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Can an executor sell the house?
Providing there's no joint owners that are refusing to sell, yes.
When the executor is dealing with the last will and testament of the deceased, the responsibility of what to do with the house falls upon them. With full control over the estate, the executor can choose to sell the property- providing that there are no surviving joint owners or anything in the will that prevents the sale.
Beneficiaries of a will have no special rights when it comes to distributing the estate, so the executor can sell the property. However, if any of the beneficiaries believe that the property was sold for less than a reasonable price, then they have the right to take legal action.
Nevertheless, before a property can be sold, the executor must receive a Grant of Probate which can typically take up to 6 weeks.
What does an executor do?
An executor is someone who the deceased has entrusted with the huge task of ensuring their last wishes are granted when it comes to the distribution of property and possessions. Whether it’s a lawyer, financial expert or someone close to them, there’s no law preventing anyone from being selected.
However, whoever is selected has a duty to fulfil their duties with the utmost honesty and diligence. Legally, this is known as fiduciary duty and ensures that any executor acts in good faith of someone’s will.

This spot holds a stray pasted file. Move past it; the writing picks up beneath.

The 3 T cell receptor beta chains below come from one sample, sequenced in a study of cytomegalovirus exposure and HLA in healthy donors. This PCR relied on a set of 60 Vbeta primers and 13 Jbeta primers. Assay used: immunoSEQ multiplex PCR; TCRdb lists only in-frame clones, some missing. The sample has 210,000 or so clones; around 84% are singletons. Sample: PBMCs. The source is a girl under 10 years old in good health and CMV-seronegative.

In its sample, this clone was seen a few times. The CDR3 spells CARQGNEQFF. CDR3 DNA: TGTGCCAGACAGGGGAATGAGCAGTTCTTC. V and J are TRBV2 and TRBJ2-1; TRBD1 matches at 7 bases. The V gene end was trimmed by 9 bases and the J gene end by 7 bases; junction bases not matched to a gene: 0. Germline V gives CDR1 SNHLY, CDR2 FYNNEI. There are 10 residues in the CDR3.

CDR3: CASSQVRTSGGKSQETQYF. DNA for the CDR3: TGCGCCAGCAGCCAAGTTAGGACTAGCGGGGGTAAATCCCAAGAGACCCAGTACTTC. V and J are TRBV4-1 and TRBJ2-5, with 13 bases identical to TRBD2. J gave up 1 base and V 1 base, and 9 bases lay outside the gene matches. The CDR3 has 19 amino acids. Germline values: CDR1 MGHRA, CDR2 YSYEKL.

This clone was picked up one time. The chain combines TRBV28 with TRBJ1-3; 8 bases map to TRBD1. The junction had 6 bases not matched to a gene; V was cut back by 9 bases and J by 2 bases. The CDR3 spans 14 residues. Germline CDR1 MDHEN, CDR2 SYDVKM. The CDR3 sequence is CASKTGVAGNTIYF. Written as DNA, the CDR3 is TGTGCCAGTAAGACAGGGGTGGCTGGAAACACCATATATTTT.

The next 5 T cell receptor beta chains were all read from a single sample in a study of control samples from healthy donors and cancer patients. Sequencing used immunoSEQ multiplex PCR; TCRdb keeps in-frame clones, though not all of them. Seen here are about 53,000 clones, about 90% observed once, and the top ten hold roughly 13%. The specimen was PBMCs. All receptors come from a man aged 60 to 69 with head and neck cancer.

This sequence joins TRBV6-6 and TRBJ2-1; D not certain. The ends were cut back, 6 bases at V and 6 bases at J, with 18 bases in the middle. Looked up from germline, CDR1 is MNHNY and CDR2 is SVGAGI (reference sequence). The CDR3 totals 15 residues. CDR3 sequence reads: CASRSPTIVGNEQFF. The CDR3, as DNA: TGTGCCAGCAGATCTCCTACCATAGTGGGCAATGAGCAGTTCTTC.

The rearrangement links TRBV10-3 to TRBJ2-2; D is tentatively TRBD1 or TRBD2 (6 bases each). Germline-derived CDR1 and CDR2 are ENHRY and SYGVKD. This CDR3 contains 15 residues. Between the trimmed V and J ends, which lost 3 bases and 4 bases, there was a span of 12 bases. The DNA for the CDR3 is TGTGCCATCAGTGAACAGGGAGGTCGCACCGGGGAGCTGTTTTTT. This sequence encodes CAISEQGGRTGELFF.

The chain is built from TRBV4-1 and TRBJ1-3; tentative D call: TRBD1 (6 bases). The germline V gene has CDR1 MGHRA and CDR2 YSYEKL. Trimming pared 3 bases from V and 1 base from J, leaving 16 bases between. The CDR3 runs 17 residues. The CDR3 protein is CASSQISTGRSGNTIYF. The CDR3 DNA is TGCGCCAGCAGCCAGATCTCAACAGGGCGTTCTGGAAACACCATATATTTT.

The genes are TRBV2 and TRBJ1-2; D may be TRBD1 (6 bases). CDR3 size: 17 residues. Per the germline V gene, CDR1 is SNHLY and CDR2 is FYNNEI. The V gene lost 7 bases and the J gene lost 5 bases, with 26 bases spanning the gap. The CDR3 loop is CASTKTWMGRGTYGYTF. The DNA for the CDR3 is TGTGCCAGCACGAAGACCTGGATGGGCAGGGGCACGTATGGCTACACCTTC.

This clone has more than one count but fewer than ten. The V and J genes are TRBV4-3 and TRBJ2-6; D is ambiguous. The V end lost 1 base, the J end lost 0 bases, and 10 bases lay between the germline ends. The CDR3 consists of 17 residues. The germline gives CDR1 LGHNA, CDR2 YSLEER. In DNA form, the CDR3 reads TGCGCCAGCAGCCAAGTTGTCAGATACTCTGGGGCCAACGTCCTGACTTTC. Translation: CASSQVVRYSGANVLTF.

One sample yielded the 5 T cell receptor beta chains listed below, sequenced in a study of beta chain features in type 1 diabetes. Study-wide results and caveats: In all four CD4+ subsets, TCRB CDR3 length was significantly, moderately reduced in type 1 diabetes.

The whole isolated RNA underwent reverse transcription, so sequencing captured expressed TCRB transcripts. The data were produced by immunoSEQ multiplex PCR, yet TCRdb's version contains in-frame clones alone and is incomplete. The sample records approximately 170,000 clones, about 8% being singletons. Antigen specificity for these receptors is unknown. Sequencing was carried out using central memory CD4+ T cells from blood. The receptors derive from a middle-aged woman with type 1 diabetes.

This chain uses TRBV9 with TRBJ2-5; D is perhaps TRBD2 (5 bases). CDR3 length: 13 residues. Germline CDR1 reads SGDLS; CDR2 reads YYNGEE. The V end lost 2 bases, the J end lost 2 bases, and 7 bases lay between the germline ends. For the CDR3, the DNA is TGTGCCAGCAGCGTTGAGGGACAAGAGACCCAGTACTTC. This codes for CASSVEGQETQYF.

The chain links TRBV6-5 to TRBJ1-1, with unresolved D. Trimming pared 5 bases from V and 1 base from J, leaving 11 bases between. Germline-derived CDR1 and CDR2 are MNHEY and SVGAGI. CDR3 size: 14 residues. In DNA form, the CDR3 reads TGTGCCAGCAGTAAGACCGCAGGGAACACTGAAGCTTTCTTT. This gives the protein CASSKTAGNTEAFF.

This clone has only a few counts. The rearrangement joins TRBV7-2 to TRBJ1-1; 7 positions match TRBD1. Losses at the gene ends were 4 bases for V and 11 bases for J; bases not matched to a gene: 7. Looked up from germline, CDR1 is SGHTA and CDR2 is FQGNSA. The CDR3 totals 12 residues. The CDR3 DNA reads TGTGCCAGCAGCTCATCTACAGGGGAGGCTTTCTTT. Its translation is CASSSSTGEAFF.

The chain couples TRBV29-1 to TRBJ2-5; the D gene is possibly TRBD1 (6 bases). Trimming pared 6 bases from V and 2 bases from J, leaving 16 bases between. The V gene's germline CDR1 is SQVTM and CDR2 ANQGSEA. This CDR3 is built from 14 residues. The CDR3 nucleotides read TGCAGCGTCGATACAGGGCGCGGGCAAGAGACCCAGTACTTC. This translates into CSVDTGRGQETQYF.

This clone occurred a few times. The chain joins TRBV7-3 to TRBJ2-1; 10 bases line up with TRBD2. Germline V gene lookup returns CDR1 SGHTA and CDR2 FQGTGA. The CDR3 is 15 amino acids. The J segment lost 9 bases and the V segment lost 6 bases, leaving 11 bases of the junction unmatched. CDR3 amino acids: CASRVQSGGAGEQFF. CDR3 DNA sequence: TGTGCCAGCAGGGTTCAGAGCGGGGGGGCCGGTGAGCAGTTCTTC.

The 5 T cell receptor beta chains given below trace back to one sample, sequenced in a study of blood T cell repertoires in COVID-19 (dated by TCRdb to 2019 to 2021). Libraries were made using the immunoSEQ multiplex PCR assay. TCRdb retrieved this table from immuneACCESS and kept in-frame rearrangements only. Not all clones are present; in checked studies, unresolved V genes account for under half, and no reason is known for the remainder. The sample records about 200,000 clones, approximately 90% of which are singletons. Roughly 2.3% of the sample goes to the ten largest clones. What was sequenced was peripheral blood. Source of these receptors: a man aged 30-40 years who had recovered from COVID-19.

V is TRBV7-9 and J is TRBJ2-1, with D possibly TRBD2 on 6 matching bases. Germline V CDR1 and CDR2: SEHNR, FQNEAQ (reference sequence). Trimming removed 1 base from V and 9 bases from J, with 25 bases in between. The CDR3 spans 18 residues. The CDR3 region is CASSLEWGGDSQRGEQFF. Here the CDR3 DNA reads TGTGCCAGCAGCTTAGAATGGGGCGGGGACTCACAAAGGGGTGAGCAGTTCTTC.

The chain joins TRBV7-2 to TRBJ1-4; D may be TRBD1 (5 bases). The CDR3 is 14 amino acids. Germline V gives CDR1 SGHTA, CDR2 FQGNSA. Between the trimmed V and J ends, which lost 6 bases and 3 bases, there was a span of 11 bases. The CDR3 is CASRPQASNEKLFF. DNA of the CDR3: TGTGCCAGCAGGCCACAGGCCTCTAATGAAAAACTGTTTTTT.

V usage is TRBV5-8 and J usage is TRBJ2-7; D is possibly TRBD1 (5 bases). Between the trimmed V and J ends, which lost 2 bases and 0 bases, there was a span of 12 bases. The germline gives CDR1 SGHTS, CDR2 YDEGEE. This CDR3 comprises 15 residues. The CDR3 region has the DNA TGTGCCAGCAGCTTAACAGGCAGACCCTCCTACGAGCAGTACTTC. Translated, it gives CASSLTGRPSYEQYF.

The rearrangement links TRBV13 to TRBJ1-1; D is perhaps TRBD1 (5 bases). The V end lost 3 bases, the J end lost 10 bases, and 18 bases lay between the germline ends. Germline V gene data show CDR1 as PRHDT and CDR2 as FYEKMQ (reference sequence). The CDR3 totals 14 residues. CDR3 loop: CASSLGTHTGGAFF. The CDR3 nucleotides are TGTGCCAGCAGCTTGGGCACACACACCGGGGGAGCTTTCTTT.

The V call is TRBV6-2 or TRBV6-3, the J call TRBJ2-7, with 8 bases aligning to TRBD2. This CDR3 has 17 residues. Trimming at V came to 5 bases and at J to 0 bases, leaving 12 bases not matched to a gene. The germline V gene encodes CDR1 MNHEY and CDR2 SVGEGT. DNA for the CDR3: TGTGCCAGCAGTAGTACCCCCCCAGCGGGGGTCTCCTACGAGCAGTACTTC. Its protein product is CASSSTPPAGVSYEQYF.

Why would an executor sell a property?
The executor is in charge of getting an accurate valuation of the deceased’s estate and ensuring that the terms of the will are carried out. So, unless the deceased made plans for the estate to be transferred to one of the beneficiaries, it will typically be sold and the proceeds distributed among the inheritors.
If the estate owner passed with debts remaining, then the executor also has the responsibility of using the estate to pay any outstanding bills. For example, if a property still had a mortgage, then this would need to be paid. This means that the beneficiaries of the estate may receive less money from the property after its sale, due to some of it being used to pay the various taxes and debts.
If the executor is selling a property, then it can be a good idea to discuss the options with the beneficiaries. Despite being the one responsible for the distribution of the estate as per the deceased’s wishes, the beneficiaries can take legal action if they believe the executor has failed to sell a property for market value.
Taking on the role of the executor can be tough, especially if someone close has just passed. However, whether a property they left behind is being transferred to a beneficiary or is to be sold, you can rest assured that you have complete control. There are also plenty of options you can discuss with the inheritors to decide whether you want to put the property on the market and wait for an offer, or use a service such as We Buy Any House for a quick and secure property sale.